Project description:Mathematical model of blood coagulation. Extension of Luan2007. New reactions, e.g., the activation of platelet by thrombin through PARs, the release of ADP and TXA2 from activated platelets, platelet activation by ADP and TXA2, the intrinsic pathway reactions, were added to the model.
Project description:Mathematical model of blood coagulation with platelet activation. Model includes factor XII, factor VIIIa fragments, meizothrombin, kallikrein, C1-inhibitor, alpha1-Antitrypsin, alpha2-Antiplasmin, fibrinogen and fibrillin.
Project description:Model listing the reactions of the intrinsic pathway as listed in Zarnitsina1996. Publication model is a spatio-termporal mathematical model of blood coagulation.
Model used as the example of the numerical intrinsic pathway in Braescu et al. (2011).
L. Braescu, M. Leretter, T. George, New direct inhibitors and their computed effect on the dynamics of thrombin formation in blood coagulation, in: T. F. George (Ed.), Computational Studies of New Materials II, World Scientific, 2011, 173–190. doi:10.3389/fphys.2012.00266.
Project description:Mathematical model of blood coagulation. Extended model of Mitrophanov2011 (which is an extension of Hockin2002). Additional reactions added involving thrombin. Modelling the effects of dilution and addition of recombinant factor VIIa, II, VII, IX, X, AT.
Project description:Blood coagulation model investigating effects of Xa-inhibitors (Rivaroxaban and Apixaban). Model is an extension of Pohl1994 and reduced from Wajima2009.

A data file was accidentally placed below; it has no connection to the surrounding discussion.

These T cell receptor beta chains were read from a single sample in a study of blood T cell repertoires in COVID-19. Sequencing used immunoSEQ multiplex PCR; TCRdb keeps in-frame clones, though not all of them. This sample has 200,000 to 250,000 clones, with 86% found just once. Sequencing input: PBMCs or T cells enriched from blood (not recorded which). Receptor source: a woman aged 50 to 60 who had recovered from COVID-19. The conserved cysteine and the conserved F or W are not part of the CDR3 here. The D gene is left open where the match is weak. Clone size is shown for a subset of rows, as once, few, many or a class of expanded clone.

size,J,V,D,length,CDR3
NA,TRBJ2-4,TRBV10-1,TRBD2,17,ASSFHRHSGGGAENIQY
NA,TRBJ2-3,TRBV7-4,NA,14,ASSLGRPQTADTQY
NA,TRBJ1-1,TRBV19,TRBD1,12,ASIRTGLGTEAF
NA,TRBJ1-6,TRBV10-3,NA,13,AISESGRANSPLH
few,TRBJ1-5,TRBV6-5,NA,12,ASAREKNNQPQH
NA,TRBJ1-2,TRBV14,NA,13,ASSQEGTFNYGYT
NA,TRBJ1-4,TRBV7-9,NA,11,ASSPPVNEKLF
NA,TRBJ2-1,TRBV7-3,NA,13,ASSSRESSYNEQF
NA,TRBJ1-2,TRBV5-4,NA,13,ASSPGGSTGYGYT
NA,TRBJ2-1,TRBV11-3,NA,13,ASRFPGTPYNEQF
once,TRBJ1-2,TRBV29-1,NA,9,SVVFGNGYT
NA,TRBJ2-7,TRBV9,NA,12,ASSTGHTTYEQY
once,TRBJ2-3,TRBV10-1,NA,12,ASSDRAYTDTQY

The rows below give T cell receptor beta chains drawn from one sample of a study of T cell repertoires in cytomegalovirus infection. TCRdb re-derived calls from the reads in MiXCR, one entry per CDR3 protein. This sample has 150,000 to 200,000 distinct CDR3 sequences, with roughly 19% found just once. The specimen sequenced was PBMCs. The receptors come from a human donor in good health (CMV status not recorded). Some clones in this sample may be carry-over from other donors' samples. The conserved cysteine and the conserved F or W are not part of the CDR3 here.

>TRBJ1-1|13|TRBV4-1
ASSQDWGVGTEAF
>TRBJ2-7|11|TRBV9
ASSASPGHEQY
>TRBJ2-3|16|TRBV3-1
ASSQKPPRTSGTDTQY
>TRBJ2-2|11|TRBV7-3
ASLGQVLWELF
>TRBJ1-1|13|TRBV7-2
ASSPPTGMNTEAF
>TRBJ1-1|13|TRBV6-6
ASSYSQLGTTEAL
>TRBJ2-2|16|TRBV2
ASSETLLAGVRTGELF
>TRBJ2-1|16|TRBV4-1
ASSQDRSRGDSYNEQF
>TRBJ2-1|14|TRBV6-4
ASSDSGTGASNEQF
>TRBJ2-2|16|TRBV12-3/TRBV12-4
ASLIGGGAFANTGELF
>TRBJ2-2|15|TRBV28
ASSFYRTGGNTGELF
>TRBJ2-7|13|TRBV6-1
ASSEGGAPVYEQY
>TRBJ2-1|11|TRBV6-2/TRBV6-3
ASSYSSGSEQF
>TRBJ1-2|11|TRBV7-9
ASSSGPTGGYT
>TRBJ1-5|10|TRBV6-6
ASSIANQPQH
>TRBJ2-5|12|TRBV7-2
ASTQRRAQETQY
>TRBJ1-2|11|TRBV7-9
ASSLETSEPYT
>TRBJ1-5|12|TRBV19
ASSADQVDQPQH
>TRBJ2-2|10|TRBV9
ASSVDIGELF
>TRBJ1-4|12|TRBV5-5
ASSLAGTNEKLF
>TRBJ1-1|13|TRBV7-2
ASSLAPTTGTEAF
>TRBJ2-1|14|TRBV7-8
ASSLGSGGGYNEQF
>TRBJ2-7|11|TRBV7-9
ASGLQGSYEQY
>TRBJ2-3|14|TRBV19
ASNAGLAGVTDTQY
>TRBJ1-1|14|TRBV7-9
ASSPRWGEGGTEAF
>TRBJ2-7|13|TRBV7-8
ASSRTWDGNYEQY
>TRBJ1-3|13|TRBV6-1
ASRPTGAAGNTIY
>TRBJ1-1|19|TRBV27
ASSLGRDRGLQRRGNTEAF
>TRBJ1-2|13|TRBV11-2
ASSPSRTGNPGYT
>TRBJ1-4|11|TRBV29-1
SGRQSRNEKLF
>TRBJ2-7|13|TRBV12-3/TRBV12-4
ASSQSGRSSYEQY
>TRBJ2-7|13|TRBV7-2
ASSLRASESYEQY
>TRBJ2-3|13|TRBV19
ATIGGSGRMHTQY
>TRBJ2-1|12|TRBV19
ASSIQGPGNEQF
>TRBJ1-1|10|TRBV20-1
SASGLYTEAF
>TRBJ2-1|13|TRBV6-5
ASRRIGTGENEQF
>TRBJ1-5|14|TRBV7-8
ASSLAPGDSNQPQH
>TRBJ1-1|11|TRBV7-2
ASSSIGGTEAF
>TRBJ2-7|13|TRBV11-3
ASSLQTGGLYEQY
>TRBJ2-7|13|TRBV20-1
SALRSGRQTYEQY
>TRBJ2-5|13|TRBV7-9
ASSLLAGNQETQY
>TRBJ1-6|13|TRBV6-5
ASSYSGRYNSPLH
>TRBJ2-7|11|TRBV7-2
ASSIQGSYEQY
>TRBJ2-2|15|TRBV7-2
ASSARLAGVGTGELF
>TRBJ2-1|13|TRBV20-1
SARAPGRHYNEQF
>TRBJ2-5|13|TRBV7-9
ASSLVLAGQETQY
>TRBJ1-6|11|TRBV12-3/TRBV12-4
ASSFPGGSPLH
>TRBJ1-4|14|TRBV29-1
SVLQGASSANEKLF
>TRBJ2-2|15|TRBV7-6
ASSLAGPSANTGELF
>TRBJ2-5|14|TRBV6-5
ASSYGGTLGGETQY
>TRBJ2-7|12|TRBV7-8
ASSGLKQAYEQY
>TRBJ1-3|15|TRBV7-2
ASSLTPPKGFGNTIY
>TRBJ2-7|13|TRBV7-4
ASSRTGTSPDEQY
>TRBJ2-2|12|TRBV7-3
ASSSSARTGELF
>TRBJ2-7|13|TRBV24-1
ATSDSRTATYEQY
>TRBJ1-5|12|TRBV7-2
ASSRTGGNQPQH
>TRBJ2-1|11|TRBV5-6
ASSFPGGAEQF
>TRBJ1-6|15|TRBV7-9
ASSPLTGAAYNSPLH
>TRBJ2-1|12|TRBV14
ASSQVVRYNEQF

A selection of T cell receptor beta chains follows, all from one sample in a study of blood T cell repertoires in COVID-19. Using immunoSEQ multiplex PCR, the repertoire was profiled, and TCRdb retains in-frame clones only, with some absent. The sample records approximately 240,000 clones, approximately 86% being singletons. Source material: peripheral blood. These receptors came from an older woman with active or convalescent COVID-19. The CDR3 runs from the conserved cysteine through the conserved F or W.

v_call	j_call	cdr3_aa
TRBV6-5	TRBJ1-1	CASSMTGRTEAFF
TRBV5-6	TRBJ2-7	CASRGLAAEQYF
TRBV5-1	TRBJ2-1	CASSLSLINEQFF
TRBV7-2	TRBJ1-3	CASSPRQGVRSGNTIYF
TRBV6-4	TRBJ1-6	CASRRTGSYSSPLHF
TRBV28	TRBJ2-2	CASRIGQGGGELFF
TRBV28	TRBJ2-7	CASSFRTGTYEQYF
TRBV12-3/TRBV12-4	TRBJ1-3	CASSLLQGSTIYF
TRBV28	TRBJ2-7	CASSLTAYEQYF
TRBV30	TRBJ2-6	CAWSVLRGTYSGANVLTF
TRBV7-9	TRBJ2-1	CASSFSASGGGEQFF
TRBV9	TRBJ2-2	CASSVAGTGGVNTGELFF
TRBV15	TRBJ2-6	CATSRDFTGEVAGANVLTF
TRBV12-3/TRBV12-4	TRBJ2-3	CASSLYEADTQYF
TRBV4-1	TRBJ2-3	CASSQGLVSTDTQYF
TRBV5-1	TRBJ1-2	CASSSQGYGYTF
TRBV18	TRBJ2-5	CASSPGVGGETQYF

Encoding the model from the supplementary files results in 43 species, 82 reactions and 111 parameters. Including the drug (Xa-inhibitor) and drug-Xa complexes results in 46 species, 84 reactions and 115 parameters (+1 dummy variable to change inhibitory kinetic parameters depending on which drug is simulated). The publication lists there being 45 species, 84 reactions and 116 parameters. Publication figure 2 has 45 species present however the complex VIIa:Xa (reaction 51 involving Xa and VIIa) is not shown. This figure also has numerous small errors such as listing IXa:ATIII complex twice (instead of one being XIa:ATIII), not showing XIa:ATIII, typo ('Va' -> Va), typo (IXa + VIIIa -> IXA:'VIIa').
Rate laws for Xa-drug interactions were assumed to be mass action.
Project description:MicroRNAs (miRNAs) regulate cell physiology by altering protein expression, but the biology of platelet miRNAs is largely unexplored. We tested whether platelet miRNA levels were associated with platelet reactivity by genome-wide profiling using platelet RNA from 19 healthy subjects. We found that human platelets express 284 miRNAs. Unsupervised hierarchical clustering of miRNA profiles resulted in 2 groups of subjects that appeared to cluster by platelet aggregation phenotypes. Seventy-four miRNAs were differentially expressed (DE) between subjects grouped according to platelet aggregation to epinephrine, a subset of which predicted the platelet reactivity response. Using whole genome mRNA expression data on these same subjects, we computationally generated a high-priority list of miRNA-mRNA pairs in which the DE platelet miRNAs had binding sites in 3'UTRs of DE mRNAs, and the levels were negatively correlated. Three miRNA-mRNA pairs (miR-200b:PRKAR2B, miR-495:KLHL5 and miR-107:CLOCK) were selected from this list and all 3 miRNAs knocked down protein expression from the target mRNA. Reduced activation from platelets lacking PRKAR2B supported these findings. In summary, (1) platelet miRNAs are able to repress expression of platelet proteins, (2) miRNA profiles are associated with and may predict platelet reactivity, and (3) bioinformatic approaches can successfully identify functional miRNAs in platelets. Overall design: Total RNA from the platelets of 19 donors was harvested and labeled with Hy3. Reference RNA (a pool of all samples) was labeled with Hy5. This submission represents the miRNA expression component of the study.